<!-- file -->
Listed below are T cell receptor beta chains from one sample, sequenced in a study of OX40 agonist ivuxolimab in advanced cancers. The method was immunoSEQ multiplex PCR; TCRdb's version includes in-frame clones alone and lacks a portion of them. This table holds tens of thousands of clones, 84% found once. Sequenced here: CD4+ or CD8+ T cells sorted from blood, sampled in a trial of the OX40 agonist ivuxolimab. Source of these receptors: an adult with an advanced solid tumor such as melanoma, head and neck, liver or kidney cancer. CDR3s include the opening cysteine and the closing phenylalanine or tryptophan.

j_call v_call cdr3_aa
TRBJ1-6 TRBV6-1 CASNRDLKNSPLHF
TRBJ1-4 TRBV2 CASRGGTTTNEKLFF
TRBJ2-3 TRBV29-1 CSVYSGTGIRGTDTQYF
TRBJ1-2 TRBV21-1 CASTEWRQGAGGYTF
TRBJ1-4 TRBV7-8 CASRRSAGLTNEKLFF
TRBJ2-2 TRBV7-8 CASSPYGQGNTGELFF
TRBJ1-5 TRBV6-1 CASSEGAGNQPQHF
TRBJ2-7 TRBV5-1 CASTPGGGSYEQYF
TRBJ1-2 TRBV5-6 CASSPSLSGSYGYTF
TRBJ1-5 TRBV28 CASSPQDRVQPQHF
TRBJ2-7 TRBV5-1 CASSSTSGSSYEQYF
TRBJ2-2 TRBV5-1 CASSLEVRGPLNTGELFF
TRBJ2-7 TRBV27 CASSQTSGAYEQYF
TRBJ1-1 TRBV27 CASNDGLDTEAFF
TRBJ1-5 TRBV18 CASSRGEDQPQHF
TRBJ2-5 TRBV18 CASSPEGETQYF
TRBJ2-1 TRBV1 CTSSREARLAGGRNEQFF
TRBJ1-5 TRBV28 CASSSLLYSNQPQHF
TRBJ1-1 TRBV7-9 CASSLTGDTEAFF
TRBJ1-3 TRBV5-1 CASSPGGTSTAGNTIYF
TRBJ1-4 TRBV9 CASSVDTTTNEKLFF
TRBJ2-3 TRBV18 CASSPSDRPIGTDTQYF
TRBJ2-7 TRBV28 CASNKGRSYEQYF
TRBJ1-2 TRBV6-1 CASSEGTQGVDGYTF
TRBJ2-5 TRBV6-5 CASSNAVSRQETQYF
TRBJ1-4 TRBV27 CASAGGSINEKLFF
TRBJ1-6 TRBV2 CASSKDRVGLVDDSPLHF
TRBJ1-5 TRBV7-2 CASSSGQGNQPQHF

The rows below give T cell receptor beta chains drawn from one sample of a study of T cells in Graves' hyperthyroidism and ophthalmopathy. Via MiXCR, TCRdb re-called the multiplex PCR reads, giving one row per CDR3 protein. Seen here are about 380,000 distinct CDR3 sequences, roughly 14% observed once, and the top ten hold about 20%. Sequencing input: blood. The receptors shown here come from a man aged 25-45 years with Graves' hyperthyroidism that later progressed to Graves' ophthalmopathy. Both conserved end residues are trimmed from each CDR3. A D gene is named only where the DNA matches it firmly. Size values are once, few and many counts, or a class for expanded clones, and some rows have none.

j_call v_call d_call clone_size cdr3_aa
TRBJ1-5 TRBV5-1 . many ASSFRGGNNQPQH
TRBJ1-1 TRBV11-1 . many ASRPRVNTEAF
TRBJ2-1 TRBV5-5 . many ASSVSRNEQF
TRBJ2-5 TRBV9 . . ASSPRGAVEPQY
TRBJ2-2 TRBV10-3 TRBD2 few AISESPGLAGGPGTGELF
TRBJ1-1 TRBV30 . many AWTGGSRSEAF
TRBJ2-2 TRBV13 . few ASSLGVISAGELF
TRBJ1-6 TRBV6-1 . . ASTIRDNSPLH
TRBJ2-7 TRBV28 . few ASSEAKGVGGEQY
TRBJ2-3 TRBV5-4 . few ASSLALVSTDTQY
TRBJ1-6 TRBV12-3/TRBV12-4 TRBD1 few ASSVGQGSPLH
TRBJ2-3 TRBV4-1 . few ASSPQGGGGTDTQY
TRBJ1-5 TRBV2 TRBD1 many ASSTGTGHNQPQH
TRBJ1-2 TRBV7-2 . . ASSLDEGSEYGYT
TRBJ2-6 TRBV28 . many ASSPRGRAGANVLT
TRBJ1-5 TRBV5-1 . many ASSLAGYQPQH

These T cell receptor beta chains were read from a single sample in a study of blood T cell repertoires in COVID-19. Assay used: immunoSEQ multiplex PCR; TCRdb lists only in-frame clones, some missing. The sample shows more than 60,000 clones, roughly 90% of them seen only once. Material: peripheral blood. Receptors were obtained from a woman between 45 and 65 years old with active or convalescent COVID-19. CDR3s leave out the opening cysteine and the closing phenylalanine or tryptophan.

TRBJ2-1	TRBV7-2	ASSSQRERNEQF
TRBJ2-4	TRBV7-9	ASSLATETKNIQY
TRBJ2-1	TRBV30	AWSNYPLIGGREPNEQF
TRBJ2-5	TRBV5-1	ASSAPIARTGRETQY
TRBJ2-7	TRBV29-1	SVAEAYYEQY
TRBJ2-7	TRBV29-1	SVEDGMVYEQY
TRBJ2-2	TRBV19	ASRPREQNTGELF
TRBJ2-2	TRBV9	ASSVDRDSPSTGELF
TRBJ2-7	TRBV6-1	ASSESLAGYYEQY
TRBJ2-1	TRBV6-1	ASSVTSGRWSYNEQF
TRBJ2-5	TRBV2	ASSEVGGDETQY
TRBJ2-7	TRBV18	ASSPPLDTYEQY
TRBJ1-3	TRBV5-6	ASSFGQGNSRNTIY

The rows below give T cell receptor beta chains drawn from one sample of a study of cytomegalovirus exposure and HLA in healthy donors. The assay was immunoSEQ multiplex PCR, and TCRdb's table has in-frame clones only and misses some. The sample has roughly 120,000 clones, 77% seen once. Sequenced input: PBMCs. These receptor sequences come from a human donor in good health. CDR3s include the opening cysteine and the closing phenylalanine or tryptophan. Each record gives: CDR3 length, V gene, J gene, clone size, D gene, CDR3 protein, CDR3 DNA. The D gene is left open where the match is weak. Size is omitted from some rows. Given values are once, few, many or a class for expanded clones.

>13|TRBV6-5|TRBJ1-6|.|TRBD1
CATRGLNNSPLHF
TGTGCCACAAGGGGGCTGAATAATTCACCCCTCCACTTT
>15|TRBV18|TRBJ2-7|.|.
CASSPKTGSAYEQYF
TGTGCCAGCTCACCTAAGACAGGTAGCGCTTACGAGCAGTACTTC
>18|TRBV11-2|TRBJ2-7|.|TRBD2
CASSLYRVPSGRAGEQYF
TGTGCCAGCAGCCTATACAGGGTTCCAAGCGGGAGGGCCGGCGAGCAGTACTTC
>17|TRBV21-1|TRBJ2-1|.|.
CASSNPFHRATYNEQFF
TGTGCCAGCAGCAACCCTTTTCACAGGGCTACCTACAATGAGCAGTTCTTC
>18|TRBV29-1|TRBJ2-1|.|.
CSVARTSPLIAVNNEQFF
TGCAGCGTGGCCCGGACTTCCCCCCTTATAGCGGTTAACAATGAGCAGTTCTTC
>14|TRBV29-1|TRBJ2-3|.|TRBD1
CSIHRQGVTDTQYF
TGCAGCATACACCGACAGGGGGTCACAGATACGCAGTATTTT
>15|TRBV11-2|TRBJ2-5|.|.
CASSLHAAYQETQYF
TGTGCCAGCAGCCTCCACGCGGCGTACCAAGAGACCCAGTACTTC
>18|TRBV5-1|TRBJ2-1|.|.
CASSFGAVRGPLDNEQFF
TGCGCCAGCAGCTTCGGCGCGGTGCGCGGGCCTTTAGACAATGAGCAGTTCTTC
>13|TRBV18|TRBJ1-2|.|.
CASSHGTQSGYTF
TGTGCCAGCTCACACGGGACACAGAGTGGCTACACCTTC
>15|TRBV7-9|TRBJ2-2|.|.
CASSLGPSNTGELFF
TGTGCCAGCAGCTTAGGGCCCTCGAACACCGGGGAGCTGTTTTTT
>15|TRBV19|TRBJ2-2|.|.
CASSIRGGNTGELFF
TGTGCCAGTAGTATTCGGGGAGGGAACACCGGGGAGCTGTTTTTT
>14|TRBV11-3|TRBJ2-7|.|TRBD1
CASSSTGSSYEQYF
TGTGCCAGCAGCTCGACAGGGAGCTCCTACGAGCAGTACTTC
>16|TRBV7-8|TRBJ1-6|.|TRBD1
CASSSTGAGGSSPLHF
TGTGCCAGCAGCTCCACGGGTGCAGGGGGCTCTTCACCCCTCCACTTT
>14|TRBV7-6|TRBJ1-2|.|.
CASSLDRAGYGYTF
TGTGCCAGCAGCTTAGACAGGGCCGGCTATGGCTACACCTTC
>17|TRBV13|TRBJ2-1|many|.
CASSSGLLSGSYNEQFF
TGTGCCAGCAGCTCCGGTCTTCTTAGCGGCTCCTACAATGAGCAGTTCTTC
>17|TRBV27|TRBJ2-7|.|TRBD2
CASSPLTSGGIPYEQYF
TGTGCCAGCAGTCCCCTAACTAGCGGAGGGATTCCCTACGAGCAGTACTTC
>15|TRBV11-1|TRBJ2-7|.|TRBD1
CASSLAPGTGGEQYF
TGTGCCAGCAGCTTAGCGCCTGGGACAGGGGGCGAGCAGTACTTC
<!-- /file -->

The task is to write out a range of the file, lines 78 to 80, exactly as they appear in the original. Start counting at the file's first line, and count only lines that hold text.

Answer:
TGCAGCGTGGCCCGGACTTCCCCCCTTATAGCGGTTAACAATGAGCAGTTCTTC
>14|TRBV29-1|TRBJ2-3|.|TRBD1
CSIHRQGVTDTQYF